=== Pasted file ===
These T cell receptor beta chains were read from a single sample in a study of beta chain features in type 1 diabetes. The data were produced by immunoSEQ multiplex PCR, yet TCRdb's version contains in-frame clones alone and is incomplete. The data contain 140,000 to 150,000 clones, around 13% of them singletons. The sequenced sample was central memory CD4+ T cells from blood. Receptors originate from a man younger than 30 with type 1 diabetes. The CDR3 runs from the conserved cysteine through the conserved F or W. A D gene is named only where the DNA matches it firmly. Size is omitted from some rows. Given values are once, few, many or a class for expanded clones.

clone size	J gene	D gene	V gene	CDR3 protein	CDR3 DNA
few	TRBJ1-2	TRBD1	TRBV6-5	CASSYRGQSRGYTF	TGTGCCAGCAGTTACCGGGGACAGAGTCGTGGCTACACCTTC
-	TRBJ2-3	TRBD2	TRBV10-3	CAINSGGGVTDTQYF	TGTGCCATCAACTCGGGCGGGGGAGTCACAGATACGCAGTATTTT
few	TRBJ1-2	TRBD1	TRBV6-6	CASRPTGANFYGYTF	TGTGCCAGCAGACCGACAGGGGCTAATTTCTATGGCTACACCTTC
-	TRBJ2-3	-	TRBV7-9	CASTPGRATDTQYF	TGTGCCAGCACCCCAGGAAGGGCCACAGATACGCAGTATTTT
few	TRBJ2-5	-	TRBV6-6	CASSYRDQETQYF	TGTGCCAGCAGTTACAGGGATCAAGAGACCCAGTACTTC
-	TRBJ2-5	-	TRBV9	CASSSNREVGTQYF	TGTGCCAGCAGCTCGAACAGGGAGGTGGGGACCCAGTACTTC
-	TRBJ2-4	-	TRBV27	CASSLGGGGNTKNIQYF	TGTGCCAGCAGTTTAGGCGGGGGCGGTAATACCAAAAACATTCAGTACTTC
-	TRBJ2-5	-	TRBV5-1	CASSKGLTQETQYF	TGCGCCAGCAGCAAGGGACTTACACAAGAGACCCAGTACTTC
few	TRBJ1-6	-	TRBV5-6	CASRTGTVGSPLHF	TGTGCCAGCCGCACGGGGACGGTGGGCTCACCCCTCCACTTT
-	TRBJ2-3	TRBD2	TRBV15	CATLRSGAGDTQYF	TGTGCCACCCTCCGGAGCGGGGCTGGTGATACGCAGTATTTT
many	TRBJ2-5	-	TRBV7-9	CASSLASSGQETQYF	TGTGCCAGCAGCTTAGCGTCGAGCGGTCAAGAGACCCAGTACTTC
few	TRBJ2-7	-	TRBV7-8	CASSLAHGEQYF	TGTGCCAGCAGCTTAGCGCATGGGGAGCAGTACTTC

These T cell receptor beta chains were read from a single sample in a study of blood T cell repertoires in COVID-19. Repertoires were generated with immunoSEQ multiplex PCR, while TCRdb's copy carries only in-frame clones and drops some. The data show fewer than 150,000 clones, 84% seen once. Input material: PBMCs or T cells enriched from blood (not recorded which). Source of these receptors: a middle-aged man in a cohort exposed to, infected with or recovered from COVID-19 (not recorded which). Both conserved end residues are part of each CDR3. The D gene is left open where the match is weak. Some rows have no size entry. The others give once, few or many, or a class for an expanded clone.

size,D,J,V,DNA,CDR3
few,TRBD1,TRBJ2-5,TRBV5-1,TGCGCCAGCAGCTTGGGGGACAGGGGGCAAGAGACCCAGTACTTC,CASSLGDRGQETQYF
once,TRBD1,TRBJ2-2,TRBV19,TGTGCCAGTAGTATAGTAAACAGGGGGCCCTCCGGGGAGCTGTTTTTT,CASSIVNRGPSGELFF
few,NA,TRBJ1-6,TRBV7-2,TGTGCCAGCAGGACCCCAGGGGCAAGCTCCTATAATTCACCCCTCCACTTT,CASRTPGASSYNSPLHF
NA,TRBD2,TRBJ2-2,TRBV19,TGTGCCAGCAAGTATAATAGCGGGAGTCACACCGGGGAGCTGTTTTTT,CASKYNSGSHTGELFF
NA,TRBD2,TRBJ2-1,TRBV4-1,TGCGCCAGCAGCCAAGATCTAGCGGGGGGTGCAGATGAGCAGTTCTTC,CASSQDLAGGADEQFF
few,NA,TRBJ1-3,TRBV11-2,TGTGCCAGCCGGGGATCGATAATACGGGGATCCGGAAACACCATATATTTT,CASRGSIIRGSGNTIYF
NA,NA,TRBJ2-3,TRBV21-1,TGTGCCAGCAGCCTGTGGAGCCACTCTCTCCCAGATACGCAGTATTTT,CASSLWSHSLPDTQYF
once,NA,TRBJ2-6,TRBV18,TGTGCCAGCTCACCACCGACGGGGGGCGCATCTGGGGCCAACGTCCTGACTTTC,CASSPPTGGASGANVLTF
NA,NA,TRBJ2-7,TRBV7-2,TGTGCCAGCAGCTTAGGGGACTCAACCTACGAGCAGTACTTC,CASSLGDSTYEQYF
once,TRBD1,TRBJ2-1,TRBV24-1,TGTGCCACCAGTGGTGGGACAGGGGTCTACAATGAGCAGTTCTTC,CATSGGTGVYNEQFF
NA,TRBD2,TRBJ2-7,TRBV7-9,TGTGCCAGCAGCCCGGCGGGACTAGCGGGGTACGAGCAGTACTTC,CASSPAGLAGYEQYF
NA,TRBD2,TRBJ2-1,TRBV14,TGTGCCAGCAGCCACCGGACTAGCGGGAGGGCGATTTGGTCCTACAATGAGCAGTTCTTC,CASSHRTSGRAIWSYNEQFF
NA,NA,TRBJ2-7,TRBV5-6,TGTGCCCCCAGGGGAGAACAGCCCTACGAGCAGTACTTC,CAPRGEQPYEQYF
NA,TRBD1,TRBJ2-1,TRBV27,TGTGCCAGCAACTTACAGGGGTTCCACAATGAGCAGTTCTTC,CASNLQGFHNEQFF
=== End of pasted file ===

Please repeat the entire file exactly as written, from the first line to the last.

These T cell receptor beta chains were read from a single sample in a study of beta chain features in type 1 diabetes. The data were produced by immunoSEQ multiplex PCR, yet TCRdb's version contains in-frame clones alone and is incomplete. The data contain 140,000 to 150,000 clones, around 13% of them singletons. The sequenced sample was central memory CD4+ T cells from blood. Receptors originate from a man younger than 30 with type 1 diabetes. The CDR3 runs from the conserved cysteine through the conserved F or W. A D gene is named only where the DNA matches it firmly. Size is omitted from some rows. Given values are once, few, many or a class for expanded clones.

clone size	J gene	D gene	V gene	CDR3 protein	CDR3 DNA
few	TRBJ1-2	TRBD1	TRBV6-5	CASSYRGQSRGYTF	TGTGCCAGCAGTTACCGGGGACAGAGTCGTGGCTACACCTTC
-	TRBJ2-3	TRBD2	TRBV10-3	CAINSGGGVTDTQYF	TGTGCCATCAACTCGGGCGGGGGAGTCACAGATACGCAGTATTTT
few	TRBJ1-2	TRBD1	TRBV6-6	CASRPTGANFYGYTF	TGTGCCAGCAGACCGACAGGGGCTAATTTCTATGGCTACACCTTC
-	TRBJ2-3	-	TRBV7-9	CASTPGRATDTQYF	TGTGCCAGCACCCCAGGAAGGGCCACAGATACGCAGTATTTT
few	TRBJ2-5	-	TRBV6-6	CASSYRDQETQYF	TGTGCCAGCAGTTACAGGGATCAAGAGACCCAGTACTTC
-	TRBJ2-5	-	TRBV9	CASSSNREVGTQYF	TGTGCCAGCAGCTCGAACAGGGAGGTGGGGACCCAGTACTTC
-	TRBJ2-4	-	TRBV27	CASSLGGGGNTKNIQYF	TGTGCCAGCAGTTTAGGCGGGGGCGGTAATACCAAAAACATTCAGTACTTC
-	TRBJ2-5	-	TRBV5-1	CASSKGLTQETQYF	TGCGCCAGCAGCAAGGGACTTACACAAGAGACCCAGTACTTC
few	TRBJ1-6	-	TRBV5-6	CASRTGTVGSPLHF	TGTGCCAGCCGCACGGGGACGGTGGGCTCACCCCTCCACTTT
-	TRBJ2-3	TRBD2	TRBV15	CATLRSGAGDTQYF	TGTGCCACCCTCCGGAGCGGGGCTGGTGATACGCAGTATTTT
many	TRBJ2-5	-	TRBV7-9	CASSLASSGQETQYF	TGTGCCAGCAGCTTAGCGTCGAGCGGTCAAGAGACCCAGTACTTC
few	TRBJ2-7	-	TRBV7-8	CASSLAHGEQYF	TGTGCCAGCAGCTTAGCGCATGGGGAGCAGTACTTC

These T cell receptor beta chains were read from a single sample in a study of blood T cell repertoires in COVID-19. Repertoires were generated with immunoSEQ multiplex PCR, while TCRdb's copy carries only in-frame clones and drops some. The data show fewer than 150,000 clones, 84% seen once. Input material: PBMCs or T cells enriched from blood (not recorded which). Source of these receptors: a middle-aged man in a cohort exposed to, infected with or recovered from COVID-19 (not recorded which). Both conserved end residues are part of each CDR3. The D gene is left open where the match is weak. Some rows have no size entry. The others give once, few or many, or a class for an expanded clone.

size,D,J,V,DNA,CDR3
few,TRBD1,TRBJ2-5,TRBV5-1,TGCGCCAGCAGCTTGGGGGACAGGGGGCAAGAGACCCAGTACTTC,CASSLGDRGQETQYF
once,TRBD1,TRBJ2-2,TRBV19,TGTGCCAGTAGTATAGTAAACAGGGGGCCCTCCGGGGAGCTGTTTTTT,CASSIVNRGPSGELFF
few,NA,TRBJ1-6,TRBV7-2,TGTGCCAGCAGGACCCCAGGGGCAAGCTCCTATAATTCACCCCTCCACTTT,CASRTPGASSYNSPLHF
NA,TRBD2,TRBJ2-2,TRBV19,TGTGCCAGCAAGTATAATAGCGGGAGTCACACCGGGGAGCTGTTTTTT,CASKYNSGSHTGELFF
NA,TRBD2,TRBJ2-1,TRBV4-1,TGCGCCAGCAGCCAAGATCTAGCGGGGGGTGCAGATGAGCAGTTCTTC,CASSQDLAGGADEQFF
few,NA,TRBJ1-3,TRBV11-2,TGTGCCAGCCGGGGATCGATAATACGGGGATCCGGAAACACCATATATTTT,CASRGSIIRGSGNTIYF
NA,NA,TRBJ2-3,TRBV21-1,TGTGCCAGCAGCCTGTGGAGCCACTCTCTCCCAGATACGCAGTATTTT,CASSLWSHSLPDTQYF
once,NA,TRBJ2-6,TRBV18,TGTGCCAGCTCACCACCGACGGGGGGCGCATCTGGGGCCAACGTCCTGACTTTC,CASSPPTGGASGANVLTF
NA,NA,TRBJ2-7,TRBV7-2,TGTGCCAGCAGCTTAGGGGACTCAACCTACGAGCAGTACTTC,CASSLGDSTYEQYF
once,TRBD1,TRBJ2-1,TRBV24-1,TGTGCCACCAGTGGTGGGACAGGGGTCTACAATGAGCAGTTCTTC,CATSGGTGVYNEQFF
NA,TRBD2,TRBJ2-7,TRBV7-9,TGTGCCAGCAGCCCGGCGGGACTAGCGGGGTACGAGCAGTACTTC,CASSPAGLAGYEQYF
NA,TRBD2,TRBJ2-1,TRBV14,TGTGCCAGCAGCCACCGGACTAGCGGGAGGGCGATTTGGTCCTACAATGAGCAGTTCTTC,CASSHRTSGRAIWSYNEQFF
NA,NA,TRBJ2-7,TRBV5-6,TGTGCCCCCAGGGGAGAACAGCCCTACGAGCAGTACTTC,CAPRGEQPYEQYF
NA,TRBD1,TRBJ2-1,TRBV27,TGTGCCAGCAACTTACAGGGGTTCCACAATGAGCAGTTCTTC,CASNLQGFHNEQFF